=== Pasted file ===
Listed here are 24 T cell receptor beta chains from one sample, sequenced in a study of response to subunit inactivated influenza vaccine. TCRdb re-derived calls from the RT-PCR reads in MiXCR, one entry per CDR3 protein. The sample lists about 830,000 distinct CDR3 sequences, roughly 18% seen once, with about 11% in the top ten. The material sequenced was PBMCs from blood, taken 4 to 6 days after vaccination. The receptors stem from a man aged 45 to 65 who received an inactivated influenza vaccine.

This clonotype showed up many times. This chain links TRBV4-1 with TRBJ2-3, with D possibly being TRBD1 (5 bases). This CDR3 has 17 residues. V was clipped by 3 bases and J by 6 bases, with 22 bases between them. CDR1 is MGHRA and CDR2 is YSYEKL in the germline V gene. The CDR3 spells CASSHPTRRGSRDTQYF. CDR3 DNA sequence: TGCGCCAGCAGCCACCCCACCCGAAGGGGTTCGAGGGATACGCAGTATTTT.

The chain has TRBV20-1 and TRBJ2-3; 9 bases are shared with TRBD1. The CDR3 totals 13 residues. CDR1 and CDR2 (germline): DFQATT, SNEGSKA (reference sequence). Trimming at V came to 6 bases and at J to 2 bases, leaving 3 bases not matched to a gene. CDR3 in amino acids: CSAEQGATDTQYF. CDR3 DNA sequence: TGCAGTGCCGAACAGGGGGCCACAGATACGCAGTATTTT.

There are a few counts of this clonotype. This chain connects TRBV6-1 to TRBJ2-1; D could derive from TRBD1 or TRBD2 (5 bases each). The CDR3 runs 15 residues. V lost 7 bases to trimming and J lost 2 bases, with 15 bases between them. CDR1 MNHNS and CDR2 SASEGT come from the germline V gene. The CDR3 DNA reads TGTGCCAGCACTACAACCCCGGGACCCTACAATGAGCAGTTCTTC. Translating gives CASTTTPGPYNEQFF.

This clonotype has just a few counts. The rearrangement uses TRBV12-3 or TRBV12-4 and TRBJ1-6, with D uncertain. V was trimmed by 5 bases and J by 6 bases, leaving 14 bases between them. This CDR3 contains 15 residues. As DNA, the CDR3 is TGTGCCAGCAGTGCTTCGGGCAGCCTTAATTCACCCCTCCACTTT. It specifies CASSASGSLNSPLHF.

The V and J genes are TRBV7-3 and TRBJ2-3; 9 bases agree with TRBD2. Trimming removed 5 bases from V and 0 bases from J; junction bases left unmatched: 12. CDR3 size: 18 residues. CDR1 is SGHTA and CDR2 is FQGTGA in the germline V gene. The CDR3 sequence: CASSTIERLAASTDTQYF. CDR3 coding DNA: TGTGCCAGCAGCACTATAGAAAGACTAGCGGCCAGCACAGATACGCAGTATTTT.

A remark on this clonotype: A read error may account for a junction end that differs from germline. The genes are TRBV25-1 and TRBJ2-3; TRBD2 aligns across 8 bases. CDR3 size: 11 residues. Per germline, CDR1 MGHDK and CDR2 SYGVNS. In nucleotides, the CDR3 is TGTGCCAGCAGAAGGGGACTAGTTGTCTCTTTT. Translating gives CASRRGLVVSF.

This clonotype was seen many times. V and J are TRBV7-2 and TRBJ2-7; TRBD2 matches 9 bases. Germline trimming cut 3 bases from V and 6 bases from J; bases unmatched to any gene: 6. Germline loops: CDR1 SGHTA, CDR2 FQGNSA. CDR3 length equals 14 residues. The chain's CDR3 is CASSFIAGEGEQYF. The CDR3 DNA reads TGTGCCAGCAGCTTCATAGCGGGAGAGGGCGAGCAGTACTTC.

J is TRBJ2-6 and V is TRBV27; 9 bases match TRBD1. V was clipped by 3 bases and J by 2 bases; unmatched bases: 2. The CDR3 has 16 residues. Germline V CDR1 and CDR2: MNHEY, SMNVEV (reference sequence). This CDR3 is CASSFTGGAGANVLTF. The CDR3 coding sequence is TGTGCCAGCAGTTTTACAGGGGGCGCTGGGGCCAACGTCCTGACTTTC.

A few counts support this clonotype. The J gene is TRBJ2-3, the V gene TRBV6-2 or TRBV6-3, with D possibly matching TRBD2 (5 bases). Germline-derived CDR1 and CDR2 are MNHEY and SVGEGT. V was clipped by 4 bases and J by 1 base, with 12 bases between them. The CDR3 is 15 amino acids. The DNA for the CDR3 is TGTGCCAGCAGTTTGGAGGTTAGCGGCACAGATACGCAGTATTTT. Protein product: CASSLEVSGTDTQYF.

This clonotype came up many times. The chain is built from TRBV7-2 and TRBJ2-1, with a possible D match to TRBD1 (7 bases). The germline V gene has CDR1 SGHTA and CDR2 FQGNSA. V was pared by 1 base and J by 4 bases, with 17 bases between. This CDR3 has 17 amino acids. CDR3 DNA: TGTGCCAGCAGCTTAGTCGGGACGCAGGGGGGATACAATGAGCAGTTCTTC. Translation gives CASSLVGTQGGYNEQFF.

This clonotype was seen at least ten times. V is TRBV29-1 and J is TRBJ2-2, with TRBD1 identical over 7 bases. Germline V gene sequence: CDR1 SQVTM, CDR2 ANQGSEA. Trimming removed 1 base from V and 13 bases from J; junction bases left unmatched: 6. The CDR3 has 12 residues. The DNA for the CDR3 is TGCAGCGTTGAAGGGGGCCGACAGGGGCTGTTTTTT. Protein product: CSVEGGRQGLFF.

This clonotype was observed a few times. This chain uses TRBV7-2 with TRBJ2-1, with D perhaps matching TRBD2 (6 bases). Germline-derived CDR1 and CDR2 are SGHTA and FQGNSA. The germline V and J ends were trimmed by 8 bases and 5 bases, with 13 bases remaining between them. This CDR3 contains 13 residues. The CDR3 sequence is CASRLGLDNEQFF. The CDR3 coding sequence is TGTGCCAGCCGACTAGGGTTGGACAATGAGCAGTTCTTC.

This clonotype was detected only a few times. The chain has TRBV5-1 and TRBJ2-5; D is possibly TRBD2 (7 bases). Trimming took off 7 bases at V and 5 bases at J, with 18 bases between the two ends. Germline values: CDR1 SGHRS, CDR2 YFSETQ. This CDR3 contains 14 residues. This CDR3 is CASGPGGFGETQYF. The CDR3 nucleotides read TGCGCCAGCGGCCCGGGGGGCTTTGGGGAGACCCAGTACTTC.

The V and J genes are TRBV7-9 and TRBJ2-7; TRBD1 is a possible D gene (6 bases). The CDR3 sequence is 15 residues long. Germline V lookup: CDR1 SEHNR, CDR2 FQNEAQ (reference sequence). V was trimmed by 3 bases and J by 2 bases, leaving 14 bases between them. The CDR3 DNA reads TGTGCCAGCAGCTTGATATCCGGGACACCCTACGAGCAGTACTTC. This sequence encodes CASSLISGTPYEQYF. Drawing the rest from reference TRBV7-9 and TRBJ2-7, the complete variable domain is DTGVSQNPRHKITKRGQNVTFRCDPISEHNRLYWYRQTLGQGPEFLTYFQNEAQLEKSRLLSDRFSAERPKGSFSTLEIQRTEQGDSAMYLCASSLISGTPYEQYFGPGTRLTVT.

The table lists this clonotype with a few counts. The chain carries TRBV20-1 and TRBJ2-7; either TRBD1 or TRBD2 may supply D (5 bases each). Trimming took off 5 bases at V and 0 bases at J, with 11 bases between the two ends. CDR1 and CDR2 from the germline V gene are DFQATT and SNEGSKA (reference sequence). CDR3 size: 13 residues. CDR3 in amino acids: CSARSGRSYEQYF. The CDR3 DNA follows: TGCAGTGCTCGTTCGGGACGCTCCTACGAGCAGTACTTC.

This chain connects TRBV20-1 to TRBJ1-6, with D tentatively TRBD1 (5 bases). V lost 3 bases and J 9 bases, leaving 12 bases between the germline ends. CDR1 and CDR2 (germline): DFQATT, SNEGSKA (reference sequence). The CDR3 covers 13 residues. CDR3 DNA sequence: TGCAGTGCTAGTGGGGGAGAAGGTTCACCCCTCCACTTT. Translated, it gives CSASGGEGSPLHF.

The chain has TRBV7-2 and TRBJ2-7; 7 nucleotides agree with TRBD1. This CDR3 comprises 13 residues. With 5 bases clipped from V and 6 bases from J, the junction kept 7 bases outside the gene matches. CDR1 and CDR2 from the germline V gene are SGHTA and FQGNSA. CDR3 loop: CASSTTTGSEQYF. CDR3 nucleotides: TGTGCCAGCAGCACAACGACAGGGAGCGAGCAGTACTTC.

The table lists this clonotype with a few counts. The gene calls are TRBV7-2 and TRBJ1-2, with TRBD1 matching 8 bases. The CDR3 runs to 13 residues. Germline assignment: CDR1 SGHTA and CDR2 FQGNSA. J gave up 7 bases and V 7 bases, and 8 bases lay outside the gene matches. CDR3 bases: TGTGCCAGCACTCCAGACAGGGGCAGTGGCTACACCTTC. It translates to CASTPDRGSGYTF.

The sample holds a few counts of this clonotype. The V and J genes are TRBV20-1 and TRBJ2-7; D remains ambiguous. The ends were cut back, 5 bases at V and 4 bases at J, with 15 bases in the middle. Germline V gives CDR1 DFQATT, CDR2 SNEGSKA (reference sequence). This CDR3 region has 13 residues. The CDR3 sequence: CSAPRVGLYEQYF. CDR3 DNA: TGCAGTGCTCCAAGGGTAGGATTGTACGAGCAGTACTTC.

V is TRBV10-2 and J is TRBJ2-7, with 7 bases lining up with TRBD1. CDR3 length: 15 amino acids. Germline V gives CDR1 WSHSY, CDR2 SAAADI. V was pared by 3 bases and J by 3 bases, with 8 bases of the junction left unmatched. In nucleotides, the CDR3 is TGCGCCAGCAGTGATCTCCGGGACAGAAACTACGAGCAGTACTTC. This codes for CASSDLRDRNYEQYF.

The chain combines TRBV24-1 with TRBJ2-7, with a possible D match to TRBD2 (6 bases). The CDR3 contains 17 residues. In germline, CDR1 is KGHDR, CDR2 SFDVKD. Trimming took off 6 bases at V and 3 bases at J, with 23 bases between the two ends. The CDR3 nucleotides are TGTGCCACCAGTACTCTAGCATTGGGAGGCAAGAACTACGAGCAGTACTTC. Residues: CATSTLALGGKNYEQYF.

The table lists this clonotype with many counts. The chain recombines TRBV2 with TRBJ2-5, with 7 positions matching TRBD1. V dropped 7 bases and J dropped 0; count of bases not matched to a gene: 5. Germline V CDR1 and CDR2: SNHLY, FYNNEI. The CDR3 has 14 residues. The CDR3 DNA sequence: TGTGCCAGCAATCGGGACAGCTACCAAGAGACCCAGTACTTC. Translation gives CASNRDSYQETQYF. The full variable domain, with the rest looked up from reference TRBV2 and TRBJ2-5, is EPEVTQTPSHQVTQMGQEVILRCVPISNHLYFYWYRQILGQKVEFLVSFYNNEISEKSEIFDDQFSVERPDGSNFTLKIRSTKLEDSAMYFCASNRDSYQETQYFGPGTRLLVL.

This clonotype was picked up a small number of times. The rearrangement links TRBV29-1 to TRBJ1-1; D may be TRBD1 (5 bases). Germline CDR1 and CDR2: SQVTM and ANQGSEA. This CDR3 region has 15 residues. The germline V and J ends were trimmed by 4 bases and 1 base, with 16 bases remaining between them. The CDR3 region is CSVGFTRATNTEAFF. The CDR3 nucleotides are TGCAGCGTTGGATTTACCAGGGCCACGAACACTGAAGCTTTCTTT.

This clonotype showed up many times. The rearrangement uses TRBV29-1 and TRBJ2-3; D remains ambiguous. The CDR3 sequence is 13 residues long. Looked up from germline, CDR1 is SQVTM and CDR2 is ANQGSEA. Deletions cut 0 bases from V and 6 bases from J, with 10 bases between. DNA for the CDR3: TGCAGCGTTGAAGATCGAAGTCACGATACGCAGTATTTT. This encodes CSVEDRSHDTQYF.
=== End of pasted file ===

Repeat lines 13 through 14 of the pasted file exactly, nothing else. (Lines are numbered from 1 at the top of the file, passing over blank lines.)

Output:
This clonotype was observed a few times. This chain uses TRBV7-2 with TRBJ2-1, with D perhaps matching TRBD2 (6 bases). Germline-derived CDR1 and CDR2 are SGHTA and FQGNSA. The germline V and J ends were trimmed by 8 bases and 5 bases, with 13 bases remaining between them. This CDR3 contains 13 residues. The CDR3 sequence is CASRLGLDNEQFF. The CDR3 coding sequence is TGTGCCAGCCGACTAGGGTTGGACAATGAGCAGTTCTTC.

This clonotype was detected only a few times. The chain has TRBV5-1 and TRBJ2-5; D is possibly TRBD2 (7 bases). Trimming took off 7 bases at V and 5 bases at J, with 18 bases between the two ends. Germline values: CDR1 SGHRS, CDR2 YFSETQ. This CDR3 contains 14 residues. This CDR3 is CASGPGGFGETQYF. The CDR3 nucleotides read TGCGCCAGCGGCCCGGGGGGCTTTGGGGAGACCCAGTACTTC.